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Delivery Dates

The required seedling delivery date can be one of the most important variables in stock type selection (see Figure 4 for graphs of stock age and stock type by season sown for the 1997 planting season). All other decisions, such as ordering and growing, flow backwards from the anticipated delivery date.


Trends in stock age and stock type by planting season, 1997.

Figure 4.   Trends in stock age and stock type by planting season, 1997.

Planting should be planned for a particular date and adjusted for site and weather conditions. The seedlings used in different planting seasons are expected to respond differently -- spring-planted stock will flush; summer and fall-planted stock maintains budset. For spring planting, the actual planting date depends upon soil temperature, likelihood of frost, slope position and aspect, and block access. For summer and fall planting, the planting window depends upon soil moisture, likelihood of frost, and slope position and aspect. The timing of summer and fall planting is further complicated by the condition of the stock. Stock should not be planted unless it is sufficiently hardened-off.

There are five delivery dates:

  • Spring delivery of cold- or frozen-stored stock.
  • Spring delivery of hot-lifted stock.
  • Summer delivery of hot-lifted stock.
  • Fall delivery of hot-lifted stock.
  • Winter delivery of stored or hot-lifted stock (south coast only).

The specific dates used in the different forest regions are indicated in Table 6.

The earlier the sowing request can be submitted,

the greater the likelihood of meeting

the specified delivery date.

For nurseries to have hot-lift stock ready for shipping by a specific date, each sowing request must be accompanied by a delivery date. Nurseries attempt to have the seedlings adequately hardened-off so that seedlings can be shipped by the chosen date.

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Species

Seedlot

Seedling Characteristics

Site Limiting Factors

Site Preparation Selection

Field Operational Considerations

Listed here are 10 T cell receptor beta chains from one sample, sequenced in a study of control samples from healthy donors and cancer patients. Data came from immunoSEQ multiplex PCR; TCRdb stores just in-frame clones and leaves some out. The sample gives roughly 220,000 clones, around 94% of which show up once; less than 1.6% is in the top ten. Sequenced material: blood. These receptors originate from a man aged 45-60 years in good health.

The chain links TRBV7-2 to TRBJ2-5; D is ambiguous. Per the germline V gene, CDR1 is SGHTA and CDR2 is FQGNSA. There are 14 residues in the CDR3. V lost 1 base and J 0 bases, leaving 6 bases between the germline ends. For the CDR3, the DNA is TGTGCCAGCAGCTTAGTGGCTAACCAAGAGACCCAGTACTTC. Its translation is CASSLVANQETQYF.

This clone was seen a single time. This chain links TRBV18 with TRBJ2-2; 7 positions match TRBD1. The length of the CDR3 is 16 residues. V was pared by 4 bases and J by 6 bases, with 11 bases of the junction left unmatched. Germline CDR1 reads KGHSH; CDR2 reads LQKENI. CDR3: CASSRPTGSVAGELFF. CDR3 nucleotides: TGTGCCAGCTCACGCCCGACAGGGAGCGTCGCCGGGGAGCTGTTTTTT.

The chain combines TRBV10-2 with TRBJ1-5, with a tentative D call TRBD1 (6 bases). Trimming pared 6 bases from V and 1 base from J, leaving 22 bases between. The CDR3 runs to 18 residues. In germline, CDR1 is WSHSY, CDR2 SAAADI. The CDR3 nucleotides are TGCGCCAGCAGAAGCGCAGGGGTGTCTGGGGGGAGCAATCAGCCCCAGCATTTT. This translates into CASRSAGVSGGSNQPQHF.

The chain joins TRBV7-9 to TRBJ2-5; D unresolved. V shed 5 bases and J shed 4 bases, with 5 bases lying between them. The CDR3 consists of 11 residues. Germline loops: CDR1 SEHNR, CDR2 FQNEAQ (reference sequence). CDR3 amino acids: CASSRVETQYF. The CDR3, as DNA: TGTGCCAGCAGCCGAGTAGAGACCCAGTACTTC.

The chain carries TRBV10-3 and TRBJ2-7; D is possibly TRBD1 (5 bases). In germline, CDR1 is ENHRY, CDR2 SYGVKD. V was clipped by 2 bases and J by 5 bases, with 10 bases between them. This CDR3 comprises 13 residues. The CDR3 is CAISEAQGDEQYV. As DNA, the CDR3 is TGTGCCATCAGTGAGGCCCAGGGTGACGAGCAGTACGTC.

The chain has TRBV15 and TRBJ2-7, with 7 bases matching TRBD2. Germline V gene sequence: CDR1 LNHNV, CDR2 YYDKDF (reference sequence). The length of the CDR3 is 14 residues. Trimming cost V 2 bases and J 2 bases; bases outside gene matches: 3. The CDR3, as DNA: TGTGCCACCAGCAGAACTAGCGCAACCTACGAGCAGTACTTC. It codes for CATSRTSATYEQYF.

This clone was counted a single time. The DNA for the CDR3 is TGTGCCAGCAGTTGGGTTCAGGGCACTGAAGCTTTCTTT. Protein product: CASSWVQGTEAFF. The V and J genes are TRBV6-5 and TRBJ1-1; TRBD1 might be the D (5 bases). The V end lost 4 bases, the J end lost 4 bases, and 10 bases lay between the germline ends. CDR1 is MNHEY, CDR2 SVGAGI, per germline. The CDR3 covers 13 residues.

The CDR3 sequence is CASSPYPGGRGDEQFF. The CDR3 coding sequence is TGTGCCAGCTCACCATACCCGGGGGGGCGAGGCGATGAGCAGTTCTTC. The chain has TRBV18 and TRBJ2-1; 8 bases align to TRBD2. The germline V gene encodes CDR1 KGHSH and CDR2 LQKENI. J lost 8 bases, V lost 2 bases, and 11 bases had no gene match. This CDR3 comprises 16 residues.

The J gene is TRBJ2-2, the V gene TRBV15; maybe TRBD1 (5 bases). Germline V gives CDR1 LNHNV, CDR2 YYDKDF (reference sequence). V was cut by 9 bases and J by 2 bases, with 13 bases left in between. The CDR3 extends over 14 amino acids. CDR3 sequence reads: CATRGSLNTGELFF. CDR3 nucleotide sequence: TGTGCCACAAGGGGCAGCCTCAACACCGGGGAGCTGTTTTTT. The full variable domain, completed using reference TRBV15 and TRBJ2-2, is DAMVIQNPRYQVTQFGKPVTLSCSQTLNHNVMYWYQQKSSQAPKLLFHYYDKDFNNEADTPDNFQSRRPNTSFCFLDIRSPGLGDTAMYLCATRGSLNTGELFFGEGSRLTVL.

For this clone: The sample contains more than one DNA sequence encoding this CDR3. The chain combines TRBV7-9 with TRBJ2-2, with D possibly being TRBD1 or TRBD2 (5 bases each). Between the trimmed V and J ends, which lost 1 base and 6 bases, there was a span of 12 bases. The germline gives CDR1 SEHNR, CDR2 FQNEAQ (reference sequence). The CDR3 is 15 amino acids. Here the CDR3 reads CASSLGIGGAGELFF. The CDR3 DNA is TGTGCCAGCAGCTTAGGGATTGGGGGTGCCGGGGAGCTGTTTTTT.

Delivery Dates

Nursery Production Time

Cost

Nursery Treatments

What Have Other People Used?

Stock Type Development

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Table 6.   Planting seasons for biogeoclimatic zones by forest region. The dates used for spring planting are the most common for the biogeoclimatic zone in the region. Start dates will vary from year-to-year and depend upon climatic condition and site access. Finish dates for summer and fall planting are dependent on climatic conditions. Planting dates listed as possible are only being used under special conditions. If stock is generally not available for a planting season, it is listed as not available. Winter planting is often feasible in the Vancouver Forest Region in the southern most areas at low elevations.


  Planting season
 
Cold-stored stock Hot-lift stock
  Spring only Spring Summer Fall
 



Biogeoclimatic zone/region Start - Finish Start - Finish Start - Finish Start - Finish

BWBS: Prince George May 10 - Jun 20 Not available Jun 21 - Aug 15 Do not plant
CDF: Vancouver Feb 1 - Apr 30 Feb 1 - Apr 15 Do not plant Sep 15 - Oct 15
CWH: Vancouver Feb 1 - May 24 Feb 1 - Apr 15 Do not plant Sep 15 - Oct 15
CWH: Prince Rupert Apr 20 - Jun 20 Not available Jun 21 - Aug 20 Aug 20 - Sep 20
ESSF: Kamloops/Cariboo May 24 - Jun 20 Not available Jun 21 - Aug 20 Not advised
ESSF: Nelson Apr 30 - Jun 20 Not available Jun 21 - Aug 20 Not advised
ESSF: Prince Rupert/
Prince George
May 24 - Jun 20 Not available Jun 21 - Aug 20 Do not plant
ESSF: Vancouver May 24 - Jun 20 Not available Aug 15 - Aug 31 Sep 1 - Sep 15
ICH : Prince Rupert/
Cariboo
Apr 20 - Jun 20 Not available Jun 21 - Aug 20 Aug 21 - Sep 20
ICH: Kamloops Apr 20 - Jun 20 Not available Jun 21 - Aug 30 Not advised
ICH: Nelson Apr 20 - Jun 20 Not available Jun 21 - Aug 30 Not advised
ICH: Prince George May 8 - Jun 20 Not available Jun 21 - Aug 20 Not advised
IDF: Cariboo Apr 15 - May 30 Not available Do not plant Do not plant
IDF: Kamloops Apr 1 - May 15 Not available Do not plant Not advised
IDF: Nelson Apr 15 - May 15 Not available Do not plant Not advised
IDF: Vancouver Mar 1 - May 24 Not available Do not plant Sep 15 - Oct 15
MH: Prince Rupert May 24 - Jun 20 Not available Jun 21 - Aug 20 Do not plant
MH: Vancouver May 24 - Jun 20 Not available Aug 15 - Aug 31 Sep 1 - Sep 15
MS: Kamloops/Cariboo Apr 30 - Jun 20 Not available Possible Not advised
MS: Nelson Apr 30 - Jun 20 Not available Do not plant Not advised
PP: Kamloops, Nelson Apr 1 - May 15 Do not plant Do not plant Do not plant
SBS: Prince George, Cariboo, Kamloops, Prince Rupert Apr 15 - June 20 Not available Jun 21 - Aug 15 Do not plant